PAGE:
Infants with possible cerebral palsy (CP) are commonly assumed to benefit from early diagnosis and early intervention, but substantial evidence for this is lacking. There is no consensus in the literature on a definition of 'early', but this review focuses on interventions initiated within the first 6 months after term age. We cover basic neuroscience, arguing for a beneficial effect of early intervention, and discuss why clinical research to support this convincingly is lacking. We argue that infants offered early intervention in future clinical studies must be identified carefully, and that the intervention should be focused on infants showing early signs of CP to determine an effect of treatment. Such signs may be efficiently detected by a combination of neuroimaging and the General Movements Assessment. We propose a research agenda directed at large-scale identification of infants showing early signs of CP and testing of high-intensity, early interventions.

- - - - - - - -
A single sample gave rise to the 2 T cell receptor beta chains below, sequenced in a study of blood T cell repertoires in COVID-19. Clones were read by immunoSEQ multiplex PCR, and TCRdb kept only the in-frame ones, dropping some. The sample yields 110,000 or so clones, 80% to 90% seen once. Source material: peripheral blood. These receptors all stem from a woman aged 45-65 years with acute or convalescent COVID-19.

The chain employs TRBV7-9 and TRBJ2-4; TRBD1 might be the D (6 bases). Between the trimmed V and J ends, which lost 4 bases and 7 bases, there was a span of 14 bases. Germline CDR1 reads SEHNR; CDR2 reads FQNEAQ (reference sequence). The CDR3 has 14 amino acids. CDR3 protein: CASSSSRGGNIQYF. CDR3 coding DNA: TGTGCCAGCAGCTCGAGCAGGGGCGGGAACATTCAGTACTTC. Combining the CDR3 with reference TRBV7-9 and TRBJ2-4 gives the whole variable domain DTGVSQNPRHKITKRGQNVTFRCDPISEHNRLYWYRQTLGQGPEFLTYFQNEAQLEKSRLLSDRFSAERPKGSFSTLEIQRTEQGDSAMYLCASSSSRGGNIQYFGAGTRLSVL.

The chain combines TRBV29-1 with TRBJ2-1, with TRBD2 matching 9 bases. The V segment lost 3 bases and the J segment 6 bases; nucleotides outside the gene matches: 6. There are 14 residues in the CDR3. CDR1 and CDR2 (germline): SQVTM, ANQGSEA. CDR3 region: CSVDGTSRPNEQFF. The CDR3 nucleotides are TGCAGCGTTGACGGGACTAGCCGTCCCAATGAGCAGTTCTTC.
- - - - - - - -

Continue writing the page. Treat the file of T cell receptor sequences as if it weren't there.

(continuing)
Journal review article
Developmental Medicine and Child Neurology, 2015, Vol 57, Issue 1, p. 29-36
Journal Article; Research Support, Non-U.S. Gov't; Review; Cerebral Palsy; Early Diagnosis; Early Intervention (Education); Early Medical Intervention; Humans; Infant; Infant, Newborn